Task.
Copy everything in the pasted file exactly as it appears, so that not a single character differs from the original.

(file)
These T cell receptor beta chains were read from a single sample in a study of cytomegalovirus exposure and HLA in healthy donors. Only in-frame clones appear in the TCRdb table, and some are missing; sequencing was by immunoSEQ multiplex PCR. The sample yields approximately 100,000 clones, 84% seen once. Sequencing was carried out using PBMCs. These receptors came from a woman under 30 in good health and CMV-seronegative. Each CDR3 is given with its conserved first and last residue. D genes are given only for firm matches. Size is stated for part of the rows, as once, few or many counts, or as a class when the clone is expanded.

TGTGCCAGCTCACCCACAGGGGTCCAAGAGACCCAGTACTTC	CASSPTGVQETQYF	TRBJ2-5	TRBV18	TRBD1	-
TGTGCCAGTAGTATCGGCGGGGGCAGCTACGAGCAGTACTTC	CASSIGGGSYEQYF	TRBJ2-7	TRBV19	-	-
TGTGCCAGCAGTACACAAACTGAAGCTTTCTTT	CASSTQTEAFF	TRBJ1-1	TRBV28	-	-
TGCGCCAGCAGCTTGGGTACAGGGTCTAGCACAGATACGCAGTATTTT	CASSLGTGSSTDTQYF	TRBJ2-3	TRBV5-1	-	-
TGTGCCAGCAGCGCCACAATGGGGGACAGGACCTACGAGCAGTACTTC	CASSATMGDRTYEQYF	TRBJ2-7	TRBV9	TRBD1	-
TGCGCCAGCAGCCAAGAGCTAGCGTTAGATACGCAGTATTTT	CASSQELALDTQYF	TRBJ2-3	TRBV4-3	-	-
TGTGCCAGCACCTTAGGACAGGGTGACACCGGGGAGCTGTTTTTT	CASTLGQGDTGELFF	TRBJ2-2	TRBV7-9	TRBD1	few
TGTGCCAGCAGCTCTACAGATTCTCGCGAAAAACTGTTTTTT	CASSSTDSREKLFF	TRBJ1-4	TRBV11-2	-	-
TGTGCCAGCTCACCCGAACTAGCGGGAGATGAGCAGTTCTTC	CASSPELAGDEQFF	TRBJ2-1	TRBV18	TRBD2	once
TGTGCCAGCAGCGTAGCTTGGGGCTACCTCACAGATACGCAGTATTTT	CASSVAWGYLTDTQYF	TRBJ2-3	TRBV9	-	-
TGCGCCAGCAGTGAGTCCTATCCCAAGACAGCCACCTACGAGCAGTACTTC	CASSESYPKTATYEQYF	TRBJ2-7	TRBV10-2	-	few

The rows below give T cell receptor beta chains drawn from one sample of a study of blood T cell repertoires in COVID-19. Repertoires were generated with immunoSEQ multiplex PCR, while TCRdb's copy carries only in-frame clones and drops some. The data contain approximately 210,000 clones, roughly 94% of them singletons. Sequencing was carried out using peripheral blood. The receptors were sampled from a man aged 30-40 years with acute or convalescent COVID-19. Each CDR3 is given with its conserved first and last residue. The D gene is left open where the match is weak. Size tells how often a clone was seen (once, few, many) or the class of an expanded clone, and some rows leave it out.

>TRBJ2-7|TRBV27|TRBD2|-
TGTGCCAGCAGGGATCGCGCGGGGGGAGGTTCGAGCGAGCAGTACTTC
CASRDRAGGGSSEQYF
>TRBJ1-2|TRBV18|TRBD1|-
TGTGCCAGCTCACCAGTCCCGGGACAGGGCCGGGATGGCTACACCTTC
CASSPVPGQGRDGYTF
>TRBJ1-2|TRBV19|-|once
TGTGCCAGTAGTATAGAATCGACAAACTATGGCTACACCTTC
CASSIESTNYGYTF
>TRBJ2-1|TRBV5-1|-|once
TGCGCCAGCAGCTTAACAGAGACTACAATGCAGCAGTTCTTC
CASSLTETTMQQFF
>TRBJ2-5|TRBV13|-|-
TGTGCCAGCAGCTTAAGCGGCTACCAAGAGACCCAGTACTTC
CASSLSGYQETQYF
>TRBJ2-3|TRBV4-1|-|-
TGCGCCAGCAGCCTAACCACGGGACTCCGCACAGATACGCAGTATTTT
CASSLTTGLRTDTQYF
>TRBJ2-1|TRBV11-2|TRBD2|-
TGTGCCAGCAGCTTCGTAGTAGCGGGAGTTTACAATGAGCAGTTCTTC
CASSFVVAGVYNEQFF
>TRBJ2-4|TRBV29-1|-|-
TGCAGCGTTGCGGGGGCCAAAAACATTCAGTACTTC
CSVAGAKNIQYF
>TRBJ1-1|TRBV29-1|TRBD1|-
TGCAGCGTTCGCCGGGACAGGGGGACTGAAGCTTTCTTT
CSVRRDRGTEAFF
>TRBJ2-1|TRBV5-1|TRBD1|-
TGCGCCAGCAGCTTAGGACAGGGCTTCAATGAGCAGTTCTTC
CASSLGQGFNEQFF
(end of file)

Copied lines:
These T cell receptor beta chains were read from a single sample in a study of cytomegalovirus exposure and HLA in healthy donors. Only in-frame clones appear in the TCRdb table, and some are missing; sequencing was by immunoSEQ multiplex PCR. The sample yields approximately 100,000 clones, 84% seen once. Sequencing was carried out using PBMCs. These receptors came from a woman under 30 in good health and CMV-seronegative. Each CDR3 is given with its conserved first and last residue. D genes are given only for firm matches. Size is stated for part of the rows, as once, few or many counts, or as a class when the clone is expanded.

TGTGCCAGCTCACCCACAGGGGTCCAAGAGACCCAGTACTTC	CASSPTGVQETQYF	TRBJ2-5	TRBV18	TRBD1	-
TGTGCCAGTAGTATCGGCGGGGGCAGCTACGAGCAGTACTTC	CASSIGGGSYEQYF	TRBJ2-7	TRBV19	-	-
TGTGCCAGCAGTACACAAACTGAAGCTTTCTTT	CASSTQTEAFF	TRBJ1-1	TRBV28	-	-
TGCGCCAGCAGCTTGGGTACAGGGTCTAGCACAGATACGCAGTATTTT	CASSLGTGSSTDTQYF	TRBJ2-3	TRBV5-1	-	-
TGTGCCAGCAGCGCCACAATGGGGGACAGGACCTACGAGCAGTACTTC	CASSATMGDRTYEQYF	TRBJ2-7	TRBV9	TRBD1	-
TGCGCCAGCAGCCAAGAGCTAGCGTTAGATACGCAGTATTTT	CASSQELALDTQYF	TRBJ2-3	TRBV4-3	-	-
TGTGCCAGCACCTTAGGACAGGGTGACACCGGGGAGCTGTTTTTT	CASTLGQGDTGELFF	TRBJ2-2	TRBV7-9	TRBD1	few
TGTGCCAGCAGCTCTACAGATTCTCGCGAAAAACTGTTTTTT	CASSSTDSREKLFF	TRBJ1-4	TRBV11-2	-	-
TGTGCCAGCTCACCCGAACTAGCGGGAGATGAGCAGTTCTTC	CASSPELAGDEQFF	TRBJ2-1	TRBV18	TRBD2	once
TGTGCCAGCAGCGTAGCTTGGGGCTACCTCACAGATACGCAGTATTTT	CASSVAWGYLTDTQYF	TRBJ2-3	TRBV9	-	-
TGCGCCAGCAGTGAGTCCTATCCCAAGACAGCCACCTACGAGCAGTACTTC	CASSESYPKTATYEQYF	TRBJ2-7	TRBV10-2	-	few

The rows below give T cell receptor beta chains drawn from one sample of a study of blood T cell repertoires in COVID-19. Repertoires were generated with immunoSEQ multiplex PCR, while TCRdb's copy carries only in-frame clones and drops some. The data contain approximately 210,000 clones, roughly 94% of them singletons. Sequencing was carried out using peripheral blood. The receptors were sampled from a man aged 30-40 years with acute or convalescent COVID-19. Each CDR3 is given with its conserved first and last residue. The D gene is left open where the match is weak. Size tells how often a clone was seen (once, few, many) or the class of an expanded clone, and some rows leave it out.

>TRBJ2-7|TRBV27|TRBD2|-
TGTGCCAGCAGGGATCGCGCGGGGGGAGGTTCGAGCGAGCAGTACTTC
CASRDRAGGGSSEQYF
>TRBJ1-2|TRBV18|TRBD1|-
TGTGCCAGCTCACCAGTCCCGGGACAGGGCCGGGATGGCTACACCTTC
CASSPVPGQGRDGYTF
>TRBJ1-2|TRBV19|-|once
TGTGCCAGTAGTATAGAATCGACAAACTATGGCTACACCTTC
CASSIESTNYGYTF
>TRBJ2-1|TRBV5-1|-|once
TGCGCCAGCAGCTTAACAGAGACTACAATGCAGCAGTTCTTC
CASSLTETTMQQFF
>TRBJ2-5|TRBV13|-|-
TGTGCCAGCAGCTTAAGCGGCTACCAAGAGACCCAGTACTTC
CASSLSGYQETQYF
>TRBJ2-3|TRBV4-1|-|-
TGCGCCAGCAGCCTAACCACGGGACTCCGCACAGATACGCAGTATTTT
CASSLTTGLRTDTQYF
>TRBJ2-1|TRBV11-2|TRBD2|-
TGTGCCAGCAGCTTCGTAGTAGCGGGAGTTTACAATGAGCAGTTCTTC
CASSFVVAGVYNEQFF
>TRBJ2-4|TRBV29-1|-|-
TGCAGCGTTGCGGGGGCCAAAAACATTCAGTACTTC
CSVAGAKNIQYF
>TRBJ1-1|TRBV29-1|TRBD1|-
TGCAGCGTTCGCCGGGACAGGGGGACTGAAGCTTTCTTT
CSVRRDRGTEAFF
>TRBJ2-1|TRBV5-1|TRBD1|-
TGCGCCAGCAGCTTAGGACAGGGCTTCAATGAGCAGTTCTTC
CASSLGQGFNEQFF